On recent Satruday night, four friends and I drove to a nearby lake in order to say goodbye to a companion.
Bee Creek Brewery, out of Brazil, Ind., was never the most famous Indiana brew, nor was it ever the best. It was simply a solid brewery not to be missed.
Beer Advocate’s experts rated Bee Creek’s Honey Hoosier Wheat at an unheard of 94 percent. It’s also my favorite hefeweizen of all time. Their Clay County Coffee Stout and Hoppy Hoosier IPA were wonderful treats for an Indiana evening.
It definitely was on my top-five list for newcomers to the state’s craft beer scene.
You’ll notice my use of the past-tense. In a sad turn of events, Bee Creek Brewery has decided to close its doors.
“As a small, independent brewer faced with the increasing cost of grain and packaging,” Julie Forster of Bee Creek Brewery said on their website. “We found it impossible to produce and sustain a quality of beer that had become a benchmark of excellence.”
I was heartbroken when I heard the news.
Craft beer is booming in Indiana, but it is still a tough business. There are high barriers to entry in the market, which make brewing difficult for the little guys.
It is always sad when a family-owned, quality producer has to go under while mega-brewers who concentrate on quantity rather than quantity are able to spend millions of dollars promoting their newest, “PLATINUM” brand.
Bee Creek made the ultimate sacrifice to give up production completely rather than sacrifice quality, and I respect them immensely for that.
So my friends and I bought up a few six packs of Bee Creek’s fine brews in order for a proper farewell.
We had two six-packs of the Clay County Coffee Stout (a stout with extra-strong coffee notes, the most java-flavored stout I’ve had) and a six-pack of the Hoppy Hoosier IPA (a fresh IPA with strong hop flavor without the overwhelming bitterness all-to-common in the style).
We drove to Griffy Lake with one intention: to drink the bottles and send the empties off with an epic Viking funeral, in which the warriors of old would be lit on fire and sent to sea.
The lake shore was cold and quiet on Saturday night. Other than the lights of Bloomington creeping over the tree-line, there was no light but from the stars that were reflected in the calm, still water.
“There’s Orion, that one’s easy,” said one of us.
“One of the dippers over there,” said another.
“I can’t remember if that’s the dog or the lion,” said a third. “Isn’t it Ursa or something like that?”
We found a picnic table near the lake and each grabbed a beer. We could hardly see each other‘s faces because it was so dark, but someone pulled out a cell phone and a bottle opener to get us started.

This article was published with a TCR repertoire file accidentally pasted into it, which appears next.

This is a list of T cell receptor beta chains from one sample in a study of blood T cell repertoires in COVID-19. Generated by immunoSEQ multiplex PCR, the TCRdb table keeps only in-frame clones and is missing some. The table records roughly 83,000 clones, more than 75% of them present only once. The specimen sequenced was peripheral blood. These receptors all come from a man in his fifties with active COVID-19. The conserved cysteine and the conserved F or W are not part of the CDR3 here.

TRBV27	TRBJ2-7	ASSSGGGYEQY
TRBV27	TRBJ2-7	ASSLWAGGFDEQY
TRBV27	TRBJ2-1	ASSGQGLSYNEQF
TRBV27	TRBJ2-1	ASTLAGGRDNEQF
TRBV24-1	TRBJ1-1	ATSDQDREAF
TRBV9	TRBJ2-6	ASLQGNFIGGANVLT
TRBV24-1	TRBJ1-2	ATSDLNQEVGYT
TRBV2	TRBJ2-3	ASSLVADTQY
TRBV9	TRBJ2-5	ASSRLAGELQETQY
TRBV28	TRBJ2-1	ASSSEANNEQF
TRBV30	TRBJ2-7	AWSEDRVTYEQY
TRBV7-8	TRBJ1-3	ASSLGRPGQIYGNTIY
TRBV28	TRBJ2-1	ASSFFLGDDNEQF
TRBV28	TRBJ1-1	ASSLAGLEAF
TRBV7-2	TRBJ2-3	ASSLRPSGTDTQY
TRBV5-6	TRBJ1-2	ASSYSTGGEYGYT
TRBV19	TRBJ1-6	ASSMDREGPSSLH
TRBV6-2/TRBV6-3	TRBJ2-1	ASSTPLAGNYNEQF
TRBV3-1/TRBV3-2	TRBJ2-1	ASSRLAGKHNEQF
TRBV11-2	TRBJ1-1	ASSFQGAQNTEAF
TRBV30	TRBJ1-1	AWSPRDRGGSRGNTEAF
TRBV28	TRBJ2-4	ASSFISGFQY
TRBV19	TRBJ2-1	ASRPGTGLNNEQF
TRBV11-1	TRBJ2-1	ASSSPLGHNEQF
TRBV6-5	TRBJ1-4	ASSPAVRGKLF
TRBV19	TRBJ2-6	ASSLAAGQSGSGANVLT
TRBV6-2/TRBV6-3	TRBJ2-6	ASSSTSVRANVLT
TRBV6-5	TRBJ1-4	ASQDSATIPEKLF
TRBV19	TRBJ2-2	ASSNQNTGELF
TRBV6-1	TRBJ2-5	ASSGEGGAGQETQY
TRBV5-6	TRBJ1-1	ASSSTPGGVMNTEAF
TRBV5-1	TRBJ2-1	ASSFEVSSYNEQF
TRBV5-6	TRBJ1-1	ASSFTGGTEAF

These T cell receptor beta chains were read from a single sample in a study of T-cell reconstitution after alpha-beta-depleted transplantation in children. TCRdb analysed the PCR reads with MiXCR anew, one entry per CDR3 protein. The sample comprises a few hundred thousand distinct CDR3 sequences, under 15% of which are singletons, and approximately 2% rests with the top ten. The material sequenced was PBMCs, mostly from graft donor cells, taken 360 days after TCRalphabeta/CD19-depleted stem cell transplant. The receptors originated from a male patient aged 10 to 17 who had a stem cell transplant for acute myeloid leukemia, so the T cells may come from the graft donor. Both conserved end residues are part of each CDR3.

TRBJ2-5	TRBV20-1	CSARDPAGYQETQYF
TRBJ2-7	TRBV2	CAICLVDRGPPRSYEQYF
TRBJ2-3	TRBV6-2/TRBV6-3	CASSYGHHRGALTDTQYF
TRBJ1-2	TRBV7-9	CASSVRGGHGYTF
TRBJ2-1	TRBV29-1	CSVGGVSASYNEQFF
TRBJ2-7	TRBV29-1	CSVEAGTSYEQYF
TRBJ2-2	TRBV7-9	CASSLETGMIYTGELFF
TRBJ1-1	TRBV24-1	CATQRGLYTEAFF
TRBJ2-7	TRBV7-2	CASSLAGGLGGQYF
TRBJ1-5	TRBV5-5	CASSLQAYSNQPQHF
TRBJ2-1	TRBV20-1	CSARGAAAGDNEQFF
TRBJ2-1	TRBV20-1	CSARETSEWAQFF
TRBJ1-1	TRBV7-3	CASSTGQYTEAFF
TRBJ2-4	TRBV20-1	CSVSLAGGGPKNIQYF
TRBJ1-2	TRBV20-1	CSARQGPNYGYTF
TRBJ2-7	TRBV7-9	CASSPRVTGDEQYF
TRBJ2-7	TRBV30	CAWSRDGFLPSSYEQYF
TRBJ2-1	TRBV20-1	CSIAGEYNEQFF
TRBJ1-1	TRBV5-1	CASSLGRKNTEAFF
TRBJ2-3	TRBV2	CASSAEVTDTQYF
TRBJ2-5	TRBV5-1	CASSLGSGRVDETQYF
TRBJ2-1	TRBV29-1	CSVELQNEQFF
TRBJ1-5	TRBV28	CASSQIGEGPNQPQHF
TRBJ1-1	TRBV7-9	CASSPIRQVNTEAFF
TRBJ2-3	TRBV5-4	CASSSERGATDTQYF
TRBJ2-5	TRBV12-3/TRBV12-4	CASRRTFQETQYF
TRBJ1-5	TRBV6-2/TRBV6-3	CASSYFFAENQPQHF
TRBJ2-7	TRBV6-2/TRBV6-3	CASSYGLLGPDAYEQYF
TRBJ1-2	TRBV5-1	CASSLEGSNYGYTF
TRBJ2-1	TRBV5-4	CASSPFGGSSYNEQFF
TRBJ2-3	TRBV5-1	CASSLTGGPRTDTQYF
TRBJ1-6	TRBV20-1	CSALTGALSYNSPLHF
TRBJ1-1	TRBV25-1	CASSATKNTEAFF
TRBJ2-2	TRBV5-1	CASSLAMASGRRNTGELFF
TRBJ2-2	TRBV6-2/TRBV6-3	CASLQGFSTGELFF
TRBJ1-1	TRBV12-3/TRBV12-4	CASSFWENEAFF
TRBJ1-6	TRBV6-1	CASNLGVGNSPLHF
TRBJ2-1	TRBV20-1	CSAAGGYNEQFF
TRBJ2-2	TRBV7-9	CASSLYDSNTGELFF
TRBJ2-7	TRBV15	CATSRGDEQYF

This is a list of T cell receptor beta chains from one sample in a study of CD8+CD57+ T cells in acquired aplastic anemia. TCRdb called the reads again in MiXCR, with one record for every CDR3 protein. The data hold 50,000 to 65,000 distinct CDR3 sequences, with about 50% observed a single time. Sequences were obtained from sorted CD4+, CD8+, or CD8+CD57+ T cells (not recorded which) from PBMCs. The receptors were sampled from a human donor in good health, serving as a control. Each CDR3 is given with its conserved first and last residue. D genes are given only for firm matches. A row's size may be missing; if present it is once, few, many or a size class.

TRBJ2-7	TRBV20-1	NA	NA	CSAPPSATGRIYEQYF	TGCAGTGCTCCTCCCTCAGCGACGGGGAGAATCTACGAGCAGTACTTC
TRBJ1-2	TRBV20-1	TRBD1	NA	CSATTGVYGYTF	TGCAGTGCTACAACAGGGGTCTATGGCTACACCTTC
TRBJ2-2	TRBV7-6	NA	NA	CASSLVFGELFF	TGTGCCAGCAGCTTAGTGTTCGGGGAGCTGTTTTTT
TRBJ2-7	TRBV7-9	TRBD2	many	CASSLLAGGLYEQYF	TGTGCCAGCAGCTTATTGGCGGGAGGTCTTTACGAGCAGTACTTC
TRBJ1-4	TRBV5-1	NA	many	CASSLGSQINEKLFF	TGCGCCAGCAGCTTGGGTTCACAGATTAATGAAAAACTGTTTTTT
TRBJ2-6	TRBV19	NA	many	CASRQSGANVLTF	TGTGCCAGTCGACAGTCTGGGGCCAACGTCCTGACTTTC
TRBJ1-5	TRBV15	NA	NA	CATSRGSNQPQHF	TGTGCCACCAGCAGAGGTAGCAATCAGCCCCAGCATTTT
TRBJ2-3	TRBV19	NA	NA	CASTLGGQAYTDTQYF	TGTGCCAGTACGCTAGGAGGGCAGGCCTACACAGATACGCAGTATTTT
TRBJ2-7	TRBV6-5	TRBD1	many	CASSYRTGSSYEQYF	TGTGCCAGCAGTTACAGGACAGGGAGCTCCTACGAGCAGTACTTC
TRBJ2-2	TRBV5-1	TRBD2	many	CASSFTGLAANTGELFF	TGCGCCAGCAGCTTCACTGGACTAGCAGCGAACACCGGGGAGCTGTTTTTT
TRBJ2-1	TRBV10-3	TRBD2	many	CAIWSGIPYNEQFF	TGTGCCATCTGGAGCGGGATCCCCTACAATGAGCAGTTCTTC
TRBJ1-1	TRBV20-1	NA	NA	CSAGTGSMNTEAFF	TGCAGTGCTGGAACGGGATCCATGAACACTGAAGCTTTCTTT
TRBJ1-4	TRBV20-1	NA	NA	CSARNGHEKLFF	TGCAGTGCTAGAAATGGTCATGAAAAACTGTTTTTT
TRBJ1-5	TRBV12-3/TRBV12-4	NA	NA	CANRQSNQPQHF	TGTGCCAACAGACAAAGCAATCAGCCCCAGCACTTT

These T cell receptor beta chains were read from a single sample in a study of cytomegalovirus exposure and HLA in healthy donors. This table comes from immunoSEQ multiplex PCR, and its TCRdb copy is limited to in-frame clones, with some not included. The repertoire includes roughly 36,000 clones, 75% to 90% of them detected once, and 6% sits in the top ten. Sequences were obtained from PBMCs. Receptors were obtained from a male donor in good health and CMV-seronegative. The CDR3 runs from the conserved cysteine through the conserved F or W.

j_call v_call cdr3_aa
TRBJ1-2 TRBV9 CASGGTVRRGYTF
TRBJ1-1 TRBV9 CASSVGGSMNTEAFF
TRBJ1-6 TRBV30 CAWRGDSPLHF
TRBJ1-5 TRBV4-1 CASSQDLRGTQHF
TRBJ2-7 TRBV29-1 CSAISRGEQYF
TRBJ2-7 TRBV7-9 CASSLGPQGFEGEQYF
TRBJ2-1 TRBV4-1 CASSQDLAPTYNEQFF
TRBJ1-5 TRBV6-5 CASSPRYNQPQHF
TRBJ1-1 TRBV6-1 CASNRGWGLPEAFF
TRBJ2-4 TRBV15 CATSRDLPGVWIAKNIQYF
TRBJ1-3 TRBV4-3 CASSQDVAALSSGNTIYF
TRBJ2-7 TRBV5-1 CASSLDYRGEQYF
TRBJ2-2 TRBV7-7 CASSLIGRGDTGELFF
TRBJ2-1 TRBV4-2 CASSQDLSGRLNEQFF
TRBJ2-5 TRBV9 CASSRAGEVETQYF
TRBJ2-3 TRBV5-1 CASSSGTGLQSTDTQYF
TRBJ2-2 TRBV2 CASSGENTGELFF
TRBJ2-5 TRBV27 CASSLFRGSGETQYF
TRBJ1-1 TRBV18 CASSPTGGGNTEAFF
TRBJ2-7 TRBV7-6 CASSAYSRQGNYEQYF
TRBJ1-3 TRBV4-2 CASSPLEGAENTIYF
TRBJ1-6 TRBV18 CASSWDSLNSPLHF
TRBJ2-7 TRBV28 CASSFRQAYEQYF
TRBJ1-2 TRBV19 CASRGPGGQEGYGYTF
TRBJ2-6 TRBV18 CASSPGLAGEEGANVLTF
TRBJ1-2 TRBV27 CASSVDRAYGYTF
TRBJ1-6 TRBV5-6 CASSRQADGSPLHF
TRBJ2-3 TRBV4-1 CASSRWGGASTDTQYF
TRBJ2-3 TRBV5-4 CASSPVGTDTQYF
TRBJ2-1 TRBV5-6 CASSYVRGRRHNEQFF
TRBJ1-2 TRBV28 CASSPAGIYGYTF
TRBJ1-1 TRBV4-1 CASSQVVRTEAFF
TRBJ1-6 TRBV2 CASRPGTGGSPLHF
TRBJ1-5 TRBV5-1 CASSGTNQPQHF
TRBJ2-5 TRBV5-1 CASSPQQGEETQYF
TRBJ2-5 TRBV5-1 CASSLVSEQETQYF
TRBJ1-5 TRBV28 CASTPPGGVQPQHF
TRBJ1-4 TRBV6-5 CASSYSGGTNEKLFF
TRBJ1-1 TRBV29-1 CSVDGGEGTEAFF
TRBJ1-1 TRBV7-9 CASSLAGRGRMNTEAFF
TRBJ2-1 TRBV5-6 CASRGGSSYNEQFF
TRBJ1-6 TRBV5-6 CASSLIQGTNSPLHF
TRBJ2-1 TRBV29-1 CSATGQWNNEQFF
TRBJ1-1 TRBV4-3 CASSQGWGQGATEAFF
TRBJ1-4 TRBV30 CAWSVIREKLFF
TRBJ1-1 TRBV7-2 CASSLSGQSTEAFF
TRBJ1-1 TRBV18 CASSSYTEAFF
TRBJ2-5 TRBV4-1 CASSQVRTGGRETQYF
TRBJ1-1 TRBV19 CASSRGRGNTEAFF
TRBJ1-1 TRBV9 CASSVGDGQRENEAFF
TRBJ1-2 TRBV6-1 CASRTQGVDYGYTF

“We’re gonna need a toast,” I said.
We raised our glasses.
“To Bee Creek. A damn good brewery. You will be missed,” said one of my companions.
We clinked glasses and took a swig.
“That’s good,” someone said.
“Yeah,” we sighed. “It’s just too damn bad.”
We sat around as we drank the last of Bee Creek, swapping stories.
Somewhere a goose trumpeted across the lake in the cold night.
When I was a 13-year old at summer camp, I explained to my companions, counselors told ghost stories about a terrifying, murderous, half-goat, half-man creature that loved to feast on sleeping campers.
The brute’s name was Goatman, and it made an unearthly scream that sounded oddly like the call of a goose on the lake on a dark night.
My companions laughed at me. Nobody would really believe in a Goatman. But the Lake Travis Mud Monster, maybe. Or The Hook, an escaped convict with a hook for a hand.
And then we did what guys do on a Saturday night with a few beers in-hand. We talked about work, about sports, about women.
We talked about our dreams and our hopes; our friends and our families. We debated God and science. We joked, we laughed; we complained about what bugged us, we commended what made us glad.
We drank good beer and had great times.
After we had enough empties to fill a six-pack, we put them in the cardboard box, put a long match in each bottle and took it to the water’s edge.
While a few prepared the pyre, we took the bottle caps and skipped them along the still surface of the water like small, smooth stones.
We lit the cardboard and shoved it off.
Someone pulled out their iPod and began playing Richard Wagner’s “Ride of the Valkyries”.
We took off our caps and placed a hand on our hearts.
Somewhere, the valkyrie women of the craft beer gods came swooping down to prepare the Bee Creek brews for enshrinement in Valhalla.
It was all admittedly a bit over-dramatic, but worthwhile nonetheless. Sometimes underwhelming occasions need unnecessary pomp. It’s what makes life more interesting.
The beer pyre quickly filled with water and flipped. The last thing we saw from Bee Creek was the last flames being extinguished from inside a bottle of Clay County Coffee Stout as it filled with water.
We left the long matches and spent bottles at the lake.
We hope Anheuser-Busch will help pick up the tab for cleanup.
Here’s to you, Bee Creek.